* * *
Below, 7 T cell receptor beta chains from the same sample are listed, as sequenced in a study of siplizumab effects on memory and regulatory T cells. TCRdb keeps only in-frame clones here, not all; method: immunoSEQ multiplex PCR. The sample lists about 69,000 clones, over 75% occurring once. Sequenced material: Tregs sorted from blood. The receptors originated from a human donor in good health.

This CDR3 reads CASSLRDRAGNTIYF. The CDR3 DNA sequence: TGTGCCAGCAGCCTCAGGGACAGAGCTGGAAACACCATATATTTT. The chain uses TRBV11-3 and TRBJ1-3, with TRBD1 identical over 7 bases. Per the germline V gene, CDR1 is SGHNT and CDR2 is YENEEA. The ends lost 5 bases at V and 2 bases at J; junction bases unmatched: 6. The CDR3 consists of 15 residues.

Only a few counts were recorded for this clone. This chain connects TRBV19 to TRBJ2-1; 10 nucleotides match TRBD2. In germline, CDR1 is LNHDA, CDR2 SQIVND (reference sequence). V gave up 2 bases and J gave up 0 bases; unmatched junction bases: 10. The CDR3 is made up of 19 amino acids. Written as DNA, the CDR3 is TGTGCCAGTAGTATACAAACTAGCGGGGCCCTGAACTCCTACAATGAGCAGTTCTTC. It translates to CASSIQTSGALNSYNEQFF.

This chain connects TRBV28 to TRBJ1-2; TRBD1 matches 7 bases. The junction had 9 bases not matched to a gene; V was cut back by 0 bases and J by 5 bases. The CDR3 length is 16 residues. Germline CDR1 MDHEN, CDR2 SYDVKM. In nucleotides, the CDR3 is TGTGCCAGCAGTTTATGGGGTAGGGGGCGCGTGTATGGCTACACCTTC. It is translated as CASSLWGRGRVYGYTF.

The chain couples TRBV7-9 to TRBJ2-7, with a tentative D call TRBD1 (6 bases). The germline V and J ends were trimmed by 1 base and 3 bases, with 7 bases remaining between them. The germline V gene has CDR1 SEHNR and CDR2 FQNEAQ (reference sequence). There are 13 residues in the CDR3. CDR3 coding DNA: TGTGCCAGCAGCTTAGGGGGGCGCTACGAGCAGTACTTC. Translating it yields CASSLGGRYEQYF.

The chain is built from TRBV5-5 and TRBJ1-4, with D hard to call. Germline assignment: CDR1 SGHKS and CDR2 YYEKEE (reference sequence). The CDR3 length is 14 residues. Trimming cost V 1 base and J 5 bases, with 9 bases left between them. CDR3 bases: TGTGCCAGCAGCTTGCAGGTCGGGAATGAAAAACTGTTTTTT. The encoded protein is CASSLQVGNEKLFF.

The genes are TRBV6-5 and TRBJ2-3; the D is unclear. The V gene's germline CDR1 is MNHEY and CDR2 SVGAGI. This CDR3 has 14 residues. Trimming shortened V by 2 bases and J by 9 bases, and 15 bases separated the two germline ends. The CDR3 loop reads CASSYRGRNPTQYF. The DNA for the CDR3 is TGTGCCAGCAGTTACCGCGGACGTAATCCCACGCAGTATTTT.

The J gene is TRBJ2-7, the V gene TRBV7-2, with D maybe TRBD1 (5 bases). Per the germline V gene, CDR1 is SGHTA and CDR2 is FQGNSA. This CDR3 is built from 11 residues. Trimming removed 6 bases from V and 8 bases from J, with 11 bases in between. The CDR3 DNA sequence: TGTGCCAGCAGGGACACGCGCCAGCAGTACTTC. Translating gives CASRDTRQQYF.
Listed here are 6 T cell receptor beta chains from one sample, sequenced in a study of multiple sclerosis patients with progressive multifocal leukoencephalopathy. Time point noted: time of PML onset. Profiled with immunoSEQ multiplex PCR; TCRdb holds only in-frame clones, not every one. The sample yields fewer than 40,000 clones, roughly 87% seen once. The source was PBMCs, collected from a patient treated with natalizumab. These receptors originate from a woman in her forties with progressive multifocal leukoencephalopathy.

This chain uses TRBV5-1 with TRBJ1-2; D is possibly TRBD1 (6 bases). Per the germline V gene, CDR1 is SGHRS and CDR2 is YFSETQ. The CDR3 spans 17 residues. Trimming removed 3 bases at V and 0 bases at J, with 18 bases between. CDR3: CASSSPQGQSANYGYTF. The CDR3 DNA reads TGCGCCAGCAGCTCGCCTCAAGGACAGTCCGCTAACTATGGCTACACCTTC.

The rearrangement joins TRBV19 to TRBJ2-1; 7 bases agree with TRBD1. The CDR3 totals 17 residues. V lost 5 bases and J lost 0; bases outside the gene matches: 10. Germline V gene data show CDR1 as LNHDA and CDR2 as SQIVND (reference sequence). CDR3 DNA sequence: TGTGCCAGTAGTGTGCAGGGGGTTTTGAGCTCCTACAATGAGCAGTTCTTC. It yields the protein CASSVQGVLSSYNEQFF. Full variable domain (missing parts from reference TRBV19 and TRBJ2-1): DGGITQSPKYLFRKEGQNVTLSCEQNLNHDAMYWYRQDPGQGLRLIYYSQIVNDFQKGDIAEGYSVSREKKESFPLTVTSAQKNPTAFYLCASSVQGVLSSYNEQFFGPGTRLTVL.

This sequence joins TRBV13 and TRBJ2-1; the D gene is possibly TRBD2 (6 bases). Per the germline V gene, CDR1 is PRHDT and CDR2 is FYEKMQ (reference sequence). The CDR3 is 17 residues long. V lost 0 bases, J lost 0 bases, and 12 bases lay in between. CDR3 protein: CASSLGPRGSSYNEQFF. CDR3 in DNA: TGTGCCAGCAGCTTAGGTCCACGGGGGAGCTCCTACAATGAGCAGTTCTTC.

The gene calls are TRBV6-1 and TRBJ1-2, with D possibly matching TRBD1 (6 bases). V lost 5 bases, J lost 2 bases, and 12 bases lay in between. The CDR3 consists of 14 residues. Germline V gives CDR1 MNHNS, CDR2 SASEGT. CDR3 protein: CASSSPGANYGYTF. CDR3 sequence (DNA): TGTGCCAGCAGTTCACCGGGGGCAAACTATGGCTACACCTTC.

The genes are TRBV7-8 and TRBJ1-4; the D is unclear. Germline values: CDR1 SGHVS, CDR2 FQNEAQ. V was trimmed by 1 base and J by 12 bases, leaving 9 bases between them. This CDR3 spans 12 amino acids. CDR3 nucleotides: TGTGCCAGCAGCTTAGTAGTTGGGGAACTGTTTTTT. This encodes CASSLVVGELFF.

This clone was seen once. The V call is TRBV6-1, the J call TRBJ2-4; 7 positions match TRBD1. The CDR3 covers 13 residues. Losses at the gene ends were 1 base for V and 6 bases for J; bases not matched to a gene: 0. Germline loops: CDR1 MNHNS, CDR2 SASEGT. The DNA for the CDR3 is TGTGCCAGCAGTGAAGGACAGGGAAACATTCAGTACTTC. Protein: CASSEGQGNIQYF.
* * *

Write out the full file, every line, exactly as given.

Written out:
Below, 7 T cell receptor beta chains from the same sample are listed, as sequenced in a study of siplizumab effects on memory and regulatory T cells. TCRdb keeps only in-frame clones here, not all; method: immunoSEQ multiplex PCR. The sample lists about 69,000 clones, over 75% occurring once. Sequenced material: Tregs sorted from blood. The receptors originated from a human donor in good health.

This CDR3 reads CASSLRDRAGNTIYF. The CDR3 DNA sequence: TGTGCCAGCAGCCTCAGGGACAGAGCTGGAAACACCATATATTTT. The chain uses TRBV11-3 and TRBJ1-3, with TRBD1 identical over 7 bases. Per the germline V gene, CDR1 is SGHNT and CDR2 is YENEEA. The ends lost 5 bases at V and 2 bases at J; junction bases unmatched: 6. The CDR3 consists of 15 residues.

Only a few counts were recorded for this clone. This chain connects TRBV19 to TRBJ2-1; 10 nucleotides match TRBD2. In germline, CDR1 is LNHDA, CDR2 SQIVND (reference sequence). V gave up 2 bases and J gave up 0 bases; unmatched junction bases: 10. The CDR3 is made up of 19 amino acids. Written as DNA, the CDR3 is TGTGCCAGTAGTATACAAACTAGCGGGGCCCTGAACTCCTACAATGAGCAGTTCTTC. It translates to CASSIQTSGALNSYNEQFF.

This chain connects TRBV28 to TRBJ1-2; TRBD1 matches 7 bases. The junction had 9 bases not matched to a gene; V was cut back by 0 bases and J by 5 bases. The CDR3 length is 16 residues. Germline CDR1 MDHEN, CDR2 SYDVKM. In nucleotides, the CDR3 is TGTGCCAGCAGTTTATGGGGTAGGGGGCGCGTGTATGGCTACACCTTC. It is translated as CASSLWGRGRVYGYTF.

The chain couples TRBV7-9 to TRBJ2-7, with a tentative D call TRBD1 (6 bases). The germline V and J ends were trimmed by 1 base and 3 bases, with 7 bases remaining between them. The germline V gene has CDR1 SEHNR and CDR2 FQNEAQ (reference sequence). There are 13 residues in the CDR3. CDR3 coding DNA: TGTGCCAGCAGCTTAGGGGGGCGCTACGAGCAGTACTTC. Translating it yields CASSLGGRYEQYF.

The chain is built from TRBV5-5 and TRBJ1-4, with D hard to call. Germline assignment: CDR1 SGHKS and CDR2 YYEKEE (reference sequence). The CDR3 length is 14 residues. Trimming cost V 1 base and J 5 bases, with 9 bases left between them. CDR3 bases: TGTGCCAGCAGCTTGCAGGTCGGGAATGAAAAACTGTTTTTT. The encoded protein is CASSLQVGNEKLFF.

The genes are TRBV6-5 and TRBJ2-3; the D is unclear. The V gene's germline CDR1 is MNHEY and CDR2 SVGAGI. This CDR3 has 14 residues. Trimming shortened V by 2 bases and J by 9 bases, and 15 bases separated the two germline ends. The CDR3 loop reads CASSYRGRNPTQYF. The DNA for the CDR3 is TGTGCCAGCAGTTACCGCGGACGTAATCCCACGCAGTATTTT.

The J gene is TRBJ2-7, the V gene TRBV7-2, with D maybe TRBD1 (5 bases). Per the germline V gene, CDR1 is SGHTA and CDR2 is FQGNSA. This CDR3 is built from 11 residues. Trimming removed 6 bases from V and 8 bases from J, with 11 bases in between. The CDR3 DNA sequence: TGTGCCAGCAGGGACACGCGCCAGCAGTACTTC. Translating gives CASRDTRQQYF.
Listed here are 6 T cell receptor beta chains from one sample, sequenced in a study of multiple sclerosis patients with progressive multifocal leukoencephalopathy. Time point noted: time of PML onset. Profiled with immunoSEQ multiplex PCR; TCRdb holds only in-frame clones, not every one. The sample yields fewer than 40,000 clones, roughly 87% seen once. The source was PBMCs, collected from a patient treated with natalizumab. These receptors originate from a woman in her forties with progressive multifocal leukoencephalopathy.

This chain uses TRBV5-1 with TRBJ1-2; D is possibly TRBD1 (6 bases). Per the germline V gene, CDR1 is SGHRS and CDR2 is YFSETQ. The CDR3 spans 17 residues. Trimming removed 3 bases at V and 0 bases at J, with 18 bases between. CDR3: CASSSPQGQSANYGYTF. The CDR3 DNA reads TGCGCCAGCAGCTCGCCTCAAGGACAGTCCGCTAACTATGGCTACACCTTC.

The rearrangement joins TRBV19 to TRBJ2-1; 7 bases agree with TRBD1. The CDR3 totals 17 residues. V lost 5 bases and J lost 0; bases outside the gene matches: 10. Germline V gene data show CDR1 as LNHDA and CDR2 as SQIVND (reference sequence). CDR3 DNA sequence: TGTGCCAGTAGTGTGCAGGGGGTTTTGAGCTCCTACAATGAGCAGTTCTTC. It yields the protein CASSVQGVLSSYNEQFF. Full variable domain (missing parts from reference TRBV19 and TRBJ2-1): DGGITQSPKYLFRKEGQNVTLSCEQNLNHDAMYWYRQDPGQGLRLIYYSQIVNDFQKGDIAEGYSVSREKKESFPLTVTSAQKNPTAFYLCASSVQGVLSSYNEQFFGPGTRLTVL.

This sequence joins TRBV13 and TRBJ2-1; the D gene is possibly TRBD2 (6 bases). Per the germline V gene, CDR1 is PRHDT and CDR2 is FYEKMQ (reference sequence). The CDR3 is 17 residues long. V lost 0 bases, J lost 0 bases, and 12 bases lay in between. CDR3 protein: CASSLGPRGSSYNEQFF. CDR3 in DNA: TGTGCCAGCAGCTTAGGTCCACGGGGGAGCTCCTACAATGAGCAGTTCTTC.

The gene calls are TRBV6-1 and TRBJ1-2, with D possibly matching TRBD1 (6 bases). V lost 5 bases, J lost 2 bases, and 12 bases lay in between. The CDR3 consists of 14 residues. Germline V gives CDR1 MNHNS, CDR2 SASEGT. CDR3 protein: CASSSPGANYGYTF. CDR3 sequence (DNA): TGTGCCAGCAGTTCACCGGGGGCAAACTATGGCTACACCTTC.

The genes are TRBV7-8 and TRBJ1-4; the D is unclear. Germline values: CDR1 SGHVS, CDR2 FQNEAQ. V was trimmed by 1 base and J by 12 bases, leaving 9 bases between them. This CDR3 spans 12 amino acids. CDR3 nucleotides: TGTGCCAGCAGCTTAGTAGTTGGGGAACTGTTTTTT. This encodes CASSLVVGELFF.

This clone was seen once. The V call is TRBV6-1, the J call TRBJ2-4; 7 positions match TRBD1. The CDR3 covers 13 residues. Losses at the gene ends were 1 base for V and 6 bases for J; bases not matched to a gene: 0. Germline loops: CDR1 MNHNS, CDR2 SASEGT. The DNA for the CDR3 is TGTGCCAGCAGTGAAGGACAGGGAAACATTCAGTACTTC. Protein: CASSEGQGNIQYF.